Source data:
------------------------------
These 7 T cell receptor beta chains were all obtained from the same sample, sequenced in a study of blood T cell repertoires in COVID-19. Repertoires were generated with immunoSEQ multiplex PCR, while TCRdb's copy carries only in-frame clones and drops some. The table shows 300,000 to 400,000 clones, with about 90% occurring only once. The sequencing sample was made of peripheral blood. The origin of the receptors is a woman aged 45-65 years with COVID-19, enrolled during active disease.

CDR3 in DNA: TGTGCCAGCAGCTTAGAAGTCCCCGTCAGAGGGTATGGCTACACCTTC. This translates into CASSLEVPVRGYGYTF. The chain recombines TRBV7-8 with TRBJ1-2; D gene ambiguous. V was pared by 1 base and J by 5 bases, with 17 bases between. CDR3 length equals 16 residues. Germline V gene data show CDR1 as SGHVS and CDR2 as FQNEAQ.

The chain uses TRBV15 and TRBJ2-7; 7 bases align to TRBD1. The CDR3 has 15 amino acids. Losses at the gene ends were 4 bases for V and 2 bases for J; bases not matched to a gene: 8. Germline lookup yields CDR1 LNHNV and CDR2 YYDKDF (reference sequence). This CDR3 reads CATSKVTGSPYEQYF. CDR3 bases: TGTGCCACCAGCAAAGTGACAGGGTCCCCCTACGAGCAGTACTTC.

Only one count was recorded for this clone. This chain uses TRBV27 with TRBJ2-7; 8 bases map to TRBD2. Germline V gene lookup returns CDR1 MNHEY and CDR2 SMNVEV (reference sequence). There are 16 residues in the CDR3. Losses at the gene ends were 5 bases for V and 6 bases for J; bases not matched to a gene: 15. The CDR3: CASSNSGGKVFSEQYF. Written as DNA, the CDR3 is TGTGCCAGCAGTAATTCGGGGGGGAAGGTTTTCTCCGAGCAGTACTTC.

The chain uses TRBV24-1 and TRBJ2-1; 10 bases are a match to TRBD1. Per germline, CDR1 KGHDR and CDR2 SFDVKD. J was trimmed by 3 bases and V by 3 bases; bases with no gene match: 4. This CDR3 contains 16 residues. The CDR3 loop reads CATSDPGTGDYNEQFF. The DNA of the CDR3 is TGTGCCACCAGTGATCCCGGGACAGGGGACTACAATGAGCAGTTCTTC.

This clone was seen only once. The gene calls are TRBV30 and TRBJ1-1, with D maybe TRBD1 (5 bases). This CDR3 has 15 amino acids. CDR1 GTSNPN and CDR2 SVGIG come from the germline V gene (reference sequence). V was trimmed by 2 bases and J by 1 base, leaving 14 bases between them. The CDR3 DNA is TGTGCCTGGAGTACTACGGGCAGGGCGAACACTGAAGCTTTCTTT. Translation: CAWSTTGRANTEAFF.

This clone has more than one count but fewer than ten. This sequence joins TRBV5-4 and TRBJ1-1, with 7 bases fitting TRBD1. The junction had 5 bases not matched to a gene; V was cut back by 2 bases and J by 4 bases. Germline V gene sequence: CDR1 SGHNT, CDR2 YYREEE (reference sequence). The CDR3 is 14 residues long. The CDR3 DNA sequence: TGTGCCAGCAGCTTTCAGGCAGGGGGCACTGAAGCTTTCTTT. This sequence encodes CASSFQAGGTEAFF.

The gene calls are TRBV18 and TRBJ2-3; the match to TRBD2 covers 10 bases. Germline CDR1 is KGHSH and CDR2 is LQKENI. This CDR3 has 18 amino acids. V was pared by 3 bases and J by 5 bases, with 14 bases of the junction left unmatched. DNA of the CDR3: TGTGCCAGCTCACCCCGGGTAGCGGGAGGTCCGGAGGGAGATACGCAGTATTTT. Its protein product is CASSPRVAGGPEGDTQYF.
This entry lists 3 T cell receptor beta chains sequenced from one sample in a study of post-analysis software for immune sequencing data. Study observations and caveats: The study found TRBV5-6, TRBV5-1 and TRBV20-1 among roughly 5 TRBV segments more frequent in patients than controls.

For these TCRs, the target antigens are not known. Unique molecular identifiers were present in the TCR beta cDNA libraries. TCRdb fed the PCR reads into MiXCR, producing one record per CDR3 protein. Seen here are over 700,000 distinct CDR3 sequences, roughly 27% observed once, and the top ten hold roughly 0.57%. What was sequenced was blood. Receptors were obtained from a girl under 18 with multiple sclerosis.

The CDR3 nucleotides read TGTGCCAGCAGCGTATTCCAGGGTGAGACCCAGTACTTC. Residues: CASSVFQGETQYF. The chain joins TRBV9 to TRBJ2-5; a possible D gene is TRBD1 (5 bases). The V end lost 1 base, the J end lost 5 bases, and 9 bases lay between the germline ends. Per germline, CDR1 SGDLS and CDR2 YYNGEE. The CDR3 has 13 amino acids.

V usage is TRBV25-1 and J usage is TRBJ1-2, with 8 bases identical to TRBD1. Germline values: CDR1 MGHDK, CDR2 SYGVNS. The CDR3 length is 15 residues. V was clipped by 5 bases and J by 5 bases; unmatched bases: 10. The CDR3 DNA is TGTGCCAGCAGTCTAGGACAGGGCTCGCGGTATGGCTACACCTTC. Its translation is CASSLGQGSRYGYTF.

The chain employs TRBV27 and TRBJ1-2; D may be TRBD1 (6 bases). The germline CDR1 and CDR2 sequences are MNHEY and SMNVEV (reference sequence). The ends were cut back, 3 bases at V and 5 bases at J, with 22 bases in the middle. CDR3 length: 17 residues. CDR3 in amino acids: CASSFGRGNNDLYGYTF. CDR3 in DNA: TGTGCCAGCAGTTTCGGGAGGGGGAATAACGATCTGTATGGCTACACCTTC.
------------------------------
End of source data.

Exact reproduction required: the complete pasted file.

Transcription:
These 7 T cell receptor beta chains were all obtained from the same sample, sequenced in a study of blood T cell repertoires in COVID-19. Repertoires were generated with immunoSEQ multiplex PCR, while TCRdb's copy carries only in-frame clones and drops some. The table shows 300,000 to 400,000 clones, with about 90% occurring only once. The sequencing sample was made of peripheral blood. The origin of the receptors is a woman aged 45-65 years with COVID-19, enrolled during active disease.

CDR3 in DNA: TGTGCCAGCAGCTTAGAAGTCCCCGTCAGAGGGTATGGCTACACCTTC. This translates into CASSLEVPVRGYGYTF. The chain recombines TRBV7-8 with TRBJ1-2; D gene ambiguous. V was pared by 1 base and J by 5 bases, with 17 bases between. CDR3 length equals 16 residues. Germline V gene data show CDR1 as SGHVS and CDR2 as FQNEAQ.

The chain uses TRBV15 and TRBJ2-7; 7 bases align to TRBD1. The CDR3 has 15 amino acids. Losses at the gene ends were 4 bases for V and 2 bases for J; bases not matched to a gene: 8. Germline lookup yields CDR1 LNHNV and CDR2 YYDKDF (reference sequence). This CDR3 reads CATSKVTGSPYEQYF. CDR3 bases: TGTGCCACCAGCAAAGTGACAGGGTCCCCCTACGAGCAGTACTTC.

Only one count was recorded for this clone. This chain uses TRBV27 with TRBJ2-7; 8 bases map to TRBD2. Germline V gene lookup returns CDR1 MNHEY and CDR2 SMNVEV (reference sequence). There are 16 residues in the CDR3. Losses at the gene ends were 5 bases for V and 6 bases for J; bases not matched to a gene: 15. The CDR3: CASSNSGGKVFSEQYF. Written as DNA, the CDR3 is TGTGCCAGCAGTAATTCGGGGGGGAAGGTTTTCTCCGAGCAGTACTTC.

The chain uses TRBV24-1 and TRBJ2-1; 10 bases are a match to TRBD1. Per germline, CDR1 KGHDR and CDR2 SFDVKD. J was trimmed by 3 bases and V by 3 bases; bases with no gene match: 4. This CDR3 contains 16 residues. The CDR3 loop reads CATSDPGTGDYNEQFF. The DNA of the CDR3 is TGTGCCACCAGTGATCCCGGGACAGGGGACTACAATGAGCAGTTCTTC.

This clone was seen only once. The gene calls are TRBV30 and TRBJ1-1, with D maybe TRBD1 (5 bases). This CDR3 has 15 amino acids. CDR1 GTSNPN and CDR2 SVGIG come from the germline V gene (reference sequence). V was trimmed by 2 bases and J by 1 base, leaving 14 bases between them. The CDR3 DNA is TGTGCCTGGAGTACTACGGGCAGGGCGAACACTGAAGCTTTCTTT. Translation: CAWSTTGRANTEAFF.

This clone has more than one count but fewer than ten. This sequence joins TRBV5-4 and TRBJ1-1, with 7 bases fitting TRBD1. The junction had 5 bases not matched to a gene; V was cut back by 2 bases and J by 4 bases. Germline V gene sequence: CDR1 SGHNT, CDR2 YYREEE (reference sequence). The CDR3 is 14 residues long. The CDR3 DNA sequence: TGTGCCAGCAGCTTTCAGGCAGGGGGCACTGAAGCTTTCTTT. This sequence encodes CASSFQAGGTEAFF.

The gene calls are TRBV18 and TRBJ2-3; the match to TRBD2 covers 10 bases. Germline CDR1 is KGHSH and CDR2 is LQKENI. This CDR3 has 18 amino acids. V was pared by 3 bases and J by 5 bases, with 14 bases of the junction left unmatched. DNA of the CDR3: TGTGCCAGCTCACCCCGGGTAGCGGGAGGTCCGGAGGGAGATACGCAGTATTTT. Its protein product is CASSPRVAGGPEGDTQYF.
This entry lists 3 T cell receptor beta chains sequenced from one sample in a study of post-analysis software for immune sequencing data. Study observations and caveats: The study found TRBV5-6, TRBV5-1 and TRBV20-1 among roughly 5 TRBV segments more frequent in patients than controls.

For these TCRs, the target antigens are not known. Unique molecular identifiers were present in the TCR beta cDNA libraries. TCRdb fed the PCR reads into MiXCR, producing one record per CDR3 protein. Seen here are over 700,000 distinct CDR3 sequences, roughly 27% observed once, and the top ten hold roughly 0.57%. What was sequenced was blood. Receptors were obtained from a girl under 18 with multiple sclerosis.

The CDR3 nucleotides read TGTGCCAGCAGCGTATTCCAGGGTGAGACCCAGTACTTC. Residues: CASSVFQGETQYF. The chain joins TRBV9 to TRBJ2-5; a possible D gene is TRBD1 (5 bases). The V end lost 1 base, the J end lost 5 bases, and 9 bases lay between the germline ends. Per germline, CDR1 SGDLS and CDR2 YYNGEE. The CDR3 has 13 amino acids.

V usage is TRBV25-1 and J usage is TRBJ1-2, with 8 bases identical to TRBD1. Germline values: CDR1 MGHDK, CDR2 SYGVNS. The CDR3 length is 15 residues. V was clipped by 5 bases and J by 5 bases; unmatched bases: 10. The CDR3 DNA is TGTGCCAGCAGTCTAGGACAGGGCTCGCGGTATGGCTACACCTTC. Its translation is CASSLGQGSRYGYTF.

The chain employs TRBV27 and TRBJ1-2; D may be TRBD1 (6 bases). The germline CDR1 and CDR2 sequences are MNHEY and SMNVEV (reference sequence). The ends were cut back, 3 bases at V and 5 bases at J, with 22 bases in the middle. CDR3 length: 17 residues. CDR3 in amino acids: CASSFGRGNNDLYGYTF. CDR3 in DNA: TGTGCCAGCAGTTTCGGGAGGGGGAATAACGATCTGTATGGCTACACCTTC.